Writing You from the land of sleep deprivation

Maybe not that extreme, but it is draining. Having a child who MUST have a breathing treatment every four hours as precisely as is humanly possible plus 2 additional treatments 12 hours apart plus a once daily steroid is pretty exhausting just to think about. Put it into practice, and you’re on a newborn’s schedule.

Last night I went to bed at 9:30 after the second preventative treatment but set my alarm to go off at 11:15. It did and I got up and got the kid up, made him use the bathroom and kept him awake while we did a treatment. I crawled back into bed after putting him back to bed and cleaning up the apparatus and set my alarm for 3:15. And I got up again. And again at 7:15. Made sure he had his preventative treatment at 9 AM and then I had to work in the middle of the day. Jeff took over two treatments while I was at work and tonight I’m back at it again. Joseph is exhausted. I am exhausted. And we know we’ll be doing it again tomorrow night and probably the night after that too. The doctor said it will most likely take 4-5 full 24 hours periods to begin to see major improvement.

I want to be all lyrical and full of imagery about the beauty of suffering in motherhood. But the truth is, sometimes beauty is in short supply. Sometimes you look and feel every inch of beat-up by the lack of sleep, worry and diligence that you are. Sometimes words do not flow in sentences decipherable by another human being that isn’t your spouse or one of your kids. Sometimes you want to scream at people because “NO ONE IS SUFFERING AS MUCH AS YOU ARE!” Well, except for your kid, of course. And he’s the only one who gets a pass at this point.

And in the middle of asthma-ggeddon, I am trying to figure out how to see my grandmother when she comes to my parents’ house next week. She arrives New Years Eve which will probably be toward the end of the major lifestyle overhaul   intensive treatment. New Years Day isn’t convenient because the kids go back to school the 2nd and 3rd. So those days are out. I have to work on Saturday in the middle of the day so it’s most likely a no-go and Jeff won’t want to travel Sunday before he goes back to school…right now I’m thinking day trip New Years Day OR Saturday evening leave Sunday morning after mass…ach decisions! Why did New Years Day have to be on a Wednesday!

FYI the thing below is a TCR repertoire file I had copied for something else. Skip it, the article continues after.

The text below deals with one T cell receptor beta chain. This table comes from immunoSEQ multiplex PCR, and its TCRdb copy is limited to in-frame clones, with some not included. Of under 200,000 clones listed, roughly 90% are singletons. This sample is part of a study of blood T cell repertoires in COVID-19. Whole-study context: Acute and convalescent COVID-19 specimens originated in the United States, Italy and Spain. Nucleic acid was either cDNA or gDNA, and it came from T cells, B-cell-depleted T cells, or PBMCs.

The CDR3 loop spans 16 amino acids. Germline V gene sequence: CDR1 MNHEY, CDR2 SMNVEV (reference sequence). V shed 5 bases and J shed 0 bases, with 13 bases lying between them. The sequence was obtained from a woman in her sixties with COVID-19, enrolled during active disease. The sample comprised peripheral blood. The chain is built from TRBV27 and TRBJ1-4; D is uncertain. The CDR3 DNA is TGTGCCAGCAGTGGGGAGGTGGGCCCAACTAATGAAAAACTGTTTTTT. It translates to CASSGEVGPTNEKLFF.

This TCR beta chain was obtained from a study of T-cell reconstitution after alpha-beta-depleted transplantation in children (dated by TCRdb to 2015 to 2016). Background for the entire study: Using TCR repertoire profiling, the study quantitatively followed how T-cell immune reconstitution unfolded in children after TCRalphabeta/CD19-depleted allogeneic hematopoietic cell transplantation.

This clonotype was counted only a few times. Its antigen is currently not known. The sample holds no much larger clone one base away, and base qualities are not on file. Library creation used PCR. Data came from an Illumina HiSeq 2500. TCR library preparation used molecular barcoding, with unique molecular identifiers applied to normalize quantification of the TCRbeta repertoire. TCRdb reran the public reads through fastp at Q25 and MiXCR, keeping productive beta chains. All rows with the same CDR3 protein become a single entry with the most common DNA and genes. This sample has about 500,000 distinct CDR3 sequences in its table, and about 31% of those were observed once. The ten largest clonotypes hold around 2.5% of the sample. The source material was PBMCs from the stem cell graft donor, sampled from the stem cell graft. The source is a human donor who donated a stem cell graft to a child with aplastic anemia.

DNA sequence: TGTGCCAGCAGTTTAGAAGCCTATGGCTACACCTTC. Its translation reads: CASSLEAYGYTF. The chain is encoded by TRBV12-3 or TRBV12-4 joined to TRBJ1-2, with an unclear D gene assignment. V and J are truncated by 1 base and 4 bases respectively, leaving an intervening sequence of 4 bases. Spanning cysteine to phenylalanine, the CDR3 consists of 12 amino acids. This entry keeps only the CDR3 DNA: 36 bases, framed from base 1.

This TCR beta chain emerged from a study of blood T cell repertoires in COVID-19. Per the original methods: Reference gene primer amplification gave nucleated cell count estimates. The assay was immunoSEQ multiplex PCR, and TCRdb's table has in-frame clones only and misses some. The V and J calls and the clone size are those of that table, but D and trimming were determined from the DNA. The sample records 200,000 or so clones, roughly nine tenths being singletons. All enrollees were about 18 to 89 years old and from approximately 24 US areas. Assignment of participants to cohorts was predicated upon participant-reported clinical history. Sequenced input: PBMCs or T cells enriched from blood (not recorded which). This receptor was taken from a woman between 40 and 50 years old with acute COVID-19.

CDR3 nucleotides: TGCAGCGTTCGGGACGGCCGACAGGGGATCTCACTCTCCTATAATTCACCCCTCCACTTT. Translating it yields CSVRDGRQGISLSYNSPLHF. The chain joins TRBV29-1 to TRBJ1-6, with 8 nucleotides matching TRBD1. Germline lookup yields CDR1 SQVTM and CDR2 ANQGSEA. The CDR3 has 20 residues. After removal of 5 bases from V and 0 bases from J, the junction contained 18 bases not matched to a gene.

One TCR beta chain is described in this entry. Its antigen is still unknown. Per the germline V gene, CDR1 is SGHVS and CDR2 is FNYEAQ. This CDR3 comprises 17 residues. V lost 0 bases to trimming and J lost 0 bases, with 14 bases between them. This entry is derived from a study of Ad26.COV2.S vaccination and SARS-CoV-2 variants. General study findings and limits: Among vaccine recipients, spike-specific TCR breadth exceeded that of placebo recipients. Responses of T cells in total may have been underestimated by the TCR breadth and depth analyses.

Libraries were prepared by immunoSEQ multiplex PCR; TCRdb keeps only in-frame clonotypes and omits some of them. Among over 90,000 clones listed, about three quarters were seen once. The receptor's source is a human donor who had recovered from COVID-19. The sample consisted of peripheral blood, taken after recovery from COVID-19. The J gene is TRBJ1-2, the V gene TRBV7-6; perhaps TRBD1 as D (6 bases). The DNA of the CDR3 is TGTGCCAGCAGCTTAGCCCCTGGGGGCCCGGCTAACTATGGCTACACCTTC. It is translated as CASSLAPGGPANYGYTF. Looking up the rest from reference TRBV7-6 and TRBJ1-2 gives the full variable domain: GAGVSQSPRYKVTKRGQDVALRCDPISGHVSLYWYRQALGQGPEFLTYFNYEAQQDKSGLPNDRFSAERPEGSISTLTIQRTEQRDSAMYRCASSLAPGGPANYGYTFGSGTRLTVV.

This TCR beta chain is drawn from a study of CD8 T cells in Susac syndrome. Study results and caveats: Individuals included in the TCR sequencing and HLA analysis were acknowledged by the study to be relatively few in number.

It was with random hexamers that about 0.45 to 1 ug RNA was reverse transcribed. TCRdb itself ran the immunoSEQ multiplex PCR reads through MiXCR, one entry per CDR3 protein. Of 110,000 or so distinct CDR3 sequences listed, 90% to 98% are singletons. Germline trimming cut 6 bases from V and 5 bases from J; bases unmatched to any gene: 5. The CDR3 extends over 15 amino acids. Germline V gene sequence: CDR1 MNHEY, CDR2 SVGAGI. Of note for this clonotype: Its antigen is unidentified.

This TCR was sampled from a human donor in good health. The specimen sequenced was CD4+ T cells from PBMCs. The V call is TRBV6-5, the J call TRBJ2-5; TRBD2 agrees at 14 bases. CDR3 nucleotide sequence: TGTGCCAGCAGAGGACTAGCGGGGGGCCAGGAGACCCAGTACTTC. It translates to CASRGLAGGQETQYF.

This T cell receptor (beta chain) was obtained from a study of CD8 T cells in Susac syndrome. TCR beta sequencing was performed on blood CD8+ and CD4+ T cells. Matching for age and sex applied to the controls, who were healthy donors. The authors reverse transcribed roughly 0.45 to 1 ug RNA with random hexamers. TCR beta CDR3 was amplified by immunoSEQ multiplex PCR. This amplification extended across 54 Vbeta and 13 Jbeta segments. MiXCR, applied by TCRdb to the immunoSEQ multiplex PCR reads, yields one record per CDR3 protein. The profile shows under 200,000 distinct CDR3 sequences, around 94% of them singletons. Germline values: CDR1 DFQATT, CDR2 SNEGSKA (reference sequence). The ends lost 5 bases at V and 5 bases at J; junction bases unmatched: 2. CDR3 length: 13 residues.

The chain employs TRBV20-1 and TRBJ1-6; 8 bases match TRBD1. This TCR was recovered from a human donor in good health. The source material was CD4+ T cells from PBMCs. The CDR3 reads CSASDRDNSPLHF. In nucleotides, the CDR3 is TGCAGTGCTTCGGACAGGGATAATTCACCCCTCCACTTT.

And mass…another thing I am desperately concerned over. See, I was all set to go tomorrow morning before the doctor’s office on Friday. And I thought, I’ll just go alone. No biggie. Until I had to break the news to the blue-eyed son. He was so upset. I told him I didn’t want him to catch or be exposed to any new germs at church and it would be very difficult for us to keep our carefully worked out schedule of treatments. I then saw Jeff mouthing the words “spiritual communion” words I love to hate because it means I’m not physically present and not physically receiving the Body of Christ. I made the boy a deal, if he sounded better after his early morning treatment, I would let him come with me and we’d alter our treatment schedule slightly. But if not, I would stay home with him…le sigh. In the end, I could bring home nasty germs for his compromised lungs. And Jeff is the world’s greatest dad but God forbid something life-threatening happen. In a health crisis, he freaks out.

I am tired and just want to crawl into bed and pull the cover over my head for eight hours on end…that’s not going to happen tonight or any time in the next week for sure. I have to keep reminding myself I survived waking every two hours to breastfeed while recovering from major abdominal surgery. That this is all so minimal compared to what millions of others are suffering. Mothers today lose their children to respiratory illnesses with alarming regularity. All suffering is relative.

Mary our mother, pray for me that I may persevere and become strong as my son needs me to be. St Blaise, pray for healing of my son’s airway.